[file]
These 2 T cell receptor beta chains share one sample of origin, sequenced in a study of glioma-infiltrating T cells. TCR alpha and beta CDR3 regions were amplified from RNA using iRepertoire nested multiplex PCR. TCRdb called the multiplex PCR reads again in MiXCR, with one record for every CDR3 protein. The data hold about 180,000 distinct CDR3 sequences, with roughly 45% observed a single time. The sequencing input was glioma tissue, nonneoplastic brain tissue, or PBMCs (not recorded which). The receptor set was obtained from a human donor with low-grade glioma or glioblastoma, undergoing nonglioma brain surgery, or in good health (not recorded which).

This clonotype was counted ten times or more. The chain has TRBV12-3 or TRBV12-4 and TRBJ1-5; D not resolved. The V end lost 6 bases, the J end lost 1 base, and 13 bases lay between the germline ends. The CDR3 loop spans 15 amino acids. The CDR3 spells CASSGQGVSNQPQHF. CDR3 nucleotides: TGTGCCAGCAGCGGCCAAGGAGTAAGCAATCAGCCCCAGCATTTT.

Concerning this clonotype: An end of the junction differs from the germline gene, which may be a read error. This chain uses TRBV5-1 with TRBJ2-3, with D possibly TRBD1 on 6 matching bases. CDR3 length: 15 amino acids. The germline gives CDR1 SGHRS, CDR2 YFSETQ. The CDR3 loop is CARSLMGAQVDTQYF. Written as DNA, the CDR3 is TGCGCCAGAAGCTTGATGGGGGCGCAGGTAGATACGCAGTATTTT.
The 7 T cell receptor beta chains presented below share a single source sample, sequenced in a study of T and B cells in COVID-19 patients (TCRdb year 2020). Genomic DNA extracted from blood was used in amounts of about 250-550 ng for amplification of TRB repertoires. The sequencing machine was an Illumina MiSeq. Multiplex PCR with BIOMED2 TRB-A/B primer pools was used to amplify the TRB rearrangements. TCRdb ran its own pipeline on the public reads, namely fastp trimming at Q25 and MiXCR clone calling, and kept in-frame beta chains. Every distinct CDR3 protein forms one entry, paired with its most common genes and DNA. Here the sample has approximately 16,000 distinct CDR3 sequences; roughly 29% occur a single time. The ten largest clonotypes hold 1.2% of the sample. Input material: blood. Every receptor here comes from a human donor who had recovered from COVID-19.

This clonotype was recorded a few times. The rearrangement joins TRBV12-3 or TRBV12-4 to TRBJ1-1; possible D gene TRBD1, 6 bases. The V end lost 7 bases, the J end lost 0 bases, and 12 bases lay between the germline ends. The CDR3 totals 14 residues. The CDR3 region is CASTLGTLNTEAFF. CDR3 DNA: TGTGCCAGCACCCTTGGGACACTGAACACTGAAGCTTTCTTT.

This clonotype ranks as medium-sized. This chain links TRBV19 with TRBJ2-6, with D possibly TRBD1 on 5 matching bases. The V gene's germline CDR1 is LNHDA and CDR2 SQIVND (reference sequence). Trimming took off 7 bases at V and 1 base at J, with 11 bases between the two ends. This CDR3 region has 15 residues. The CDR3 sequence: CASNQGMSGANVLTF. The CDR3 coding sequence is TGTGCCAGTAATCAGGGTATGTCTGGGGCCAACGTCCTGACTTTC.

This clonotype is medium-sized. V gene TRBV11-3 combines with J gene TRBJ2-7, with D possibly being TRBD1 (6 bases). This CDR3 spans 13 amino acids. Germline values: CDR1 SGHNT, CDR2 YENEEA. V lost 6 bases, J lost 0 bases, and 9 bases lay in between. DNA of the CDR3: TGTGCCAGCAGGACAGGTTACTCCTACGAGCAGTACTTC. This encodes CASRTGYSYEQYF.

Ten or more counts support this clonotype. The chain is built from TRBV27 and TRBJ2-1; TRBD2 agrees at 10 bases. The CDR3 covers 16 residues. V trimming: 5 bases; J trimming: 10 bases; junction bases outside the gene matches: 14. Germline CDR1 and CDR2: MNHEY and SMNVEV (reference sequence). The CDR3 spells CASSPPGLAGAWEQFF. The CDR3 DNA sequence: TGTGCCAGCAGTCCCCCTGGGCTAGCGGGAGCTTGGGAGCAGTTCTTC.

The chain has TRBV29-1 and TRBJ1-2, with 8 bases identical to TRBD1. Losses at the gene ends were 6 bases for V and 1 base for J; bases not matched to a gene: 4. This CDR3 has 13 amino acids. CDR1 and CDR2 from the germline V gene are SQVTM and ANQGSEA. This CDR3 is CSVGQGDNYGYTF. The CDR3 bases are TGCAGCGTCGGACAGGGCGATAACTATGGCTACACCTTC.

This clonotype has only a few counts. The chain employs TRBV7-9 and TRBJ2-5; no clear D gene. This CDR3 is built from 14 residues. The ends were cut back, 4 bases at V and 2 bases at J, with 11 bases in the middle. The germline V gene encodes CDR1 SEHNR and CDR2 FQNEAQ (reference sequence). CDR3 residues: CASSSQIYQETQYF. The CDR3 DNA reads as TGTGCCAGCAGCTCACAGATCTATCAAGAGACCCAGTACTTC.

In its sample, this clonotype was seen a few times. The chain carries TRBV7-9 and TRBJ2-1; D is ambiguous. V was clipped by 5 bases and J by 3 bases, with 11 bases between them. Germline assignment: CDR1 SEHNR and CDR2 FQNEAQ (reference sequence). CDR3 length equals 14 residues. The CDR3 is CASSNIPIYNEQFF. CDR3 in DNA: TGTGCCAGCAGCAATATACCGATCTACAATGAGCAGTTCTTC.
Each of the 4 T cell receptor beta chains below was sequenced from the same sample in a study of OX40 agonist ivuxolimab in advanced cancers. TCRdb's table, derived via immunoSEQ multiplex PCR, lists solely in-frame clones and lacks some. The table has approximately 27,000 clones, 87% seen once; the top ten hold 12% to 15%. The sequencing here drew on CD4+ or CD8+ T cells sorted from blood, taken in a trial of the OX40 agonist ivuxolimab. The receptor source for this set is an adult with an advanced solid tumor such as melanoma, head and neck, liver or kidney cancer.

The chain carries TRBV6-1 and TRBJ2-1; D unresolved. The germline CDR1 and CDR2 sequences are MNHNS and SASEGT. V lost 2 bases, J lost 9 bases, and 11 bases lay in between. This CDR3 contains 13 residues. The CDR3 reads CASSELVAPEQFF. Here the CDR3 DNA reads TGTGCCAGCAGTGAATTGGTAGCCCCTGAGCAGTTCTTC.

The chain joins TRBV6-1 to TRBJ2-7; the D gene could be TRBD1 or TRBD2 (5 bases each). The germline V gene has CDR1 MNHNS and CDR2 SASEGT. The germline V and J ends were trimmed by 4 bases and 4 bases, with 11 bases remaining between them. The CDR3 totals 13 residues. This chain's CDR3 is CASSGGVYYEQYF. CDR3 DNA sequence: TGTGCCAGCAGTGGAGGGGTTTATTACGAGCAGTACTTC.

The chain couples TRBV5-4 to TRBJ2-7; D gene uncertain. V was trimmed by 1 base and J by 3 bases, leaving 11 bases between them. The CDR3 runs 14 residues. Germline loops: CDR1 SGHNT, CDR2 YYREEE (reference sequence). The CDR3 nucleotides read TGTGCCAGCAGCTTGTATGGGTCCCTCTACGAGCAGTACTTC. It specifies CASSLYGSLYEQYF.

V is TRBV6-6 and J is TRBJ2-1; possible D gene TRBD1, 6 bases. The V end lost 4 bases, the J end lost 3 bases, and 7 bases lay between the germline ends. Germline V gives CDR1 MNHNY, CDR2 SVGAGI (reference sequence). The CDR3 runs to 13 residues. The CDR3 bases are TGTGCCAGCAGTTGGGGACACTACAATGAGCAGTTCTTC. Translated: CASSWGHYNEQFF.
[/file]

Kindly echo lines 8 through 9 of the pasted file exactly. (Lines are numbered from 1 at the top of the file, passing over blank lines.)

Ten or more counts support this clonotype. The chain is built from TRBV27 and TRBJ2-1; TRBD2 agrees at 10 bases. The CDR3 covers 16 residues. V trimming: 5 bases; J trimming: 10 bases; junction bases outside the gene matches: 14. Germline CDR1 and CDR2: MNHEY and SMNVEV (reference sequence). The CDR3 spells CASSPPGLAGAWEQFF. The CDR3 DNA sequence: TGTGCCAGCAGTCCCCCTGGGCTAGCGGGAGCTTGGGAGCAGTTCTTC.

The chain has TRBV29-1 and TRBJ1-2, with 8 bases identical to TRBD1. Losses at the gene ends were 6 bases for V and 1 base for J; bases not matched to a gene: 4. This CDR3 has 13 amino acids. CDR1 and CDR2 from the germline V gene are SQVTM and ANQGSEA. This CDR3 is CSVGQGDNYGYTF. The CDR3 bases are TGCAGCGTCGGACAGGGCGATAACTATGGCTACACCTTC.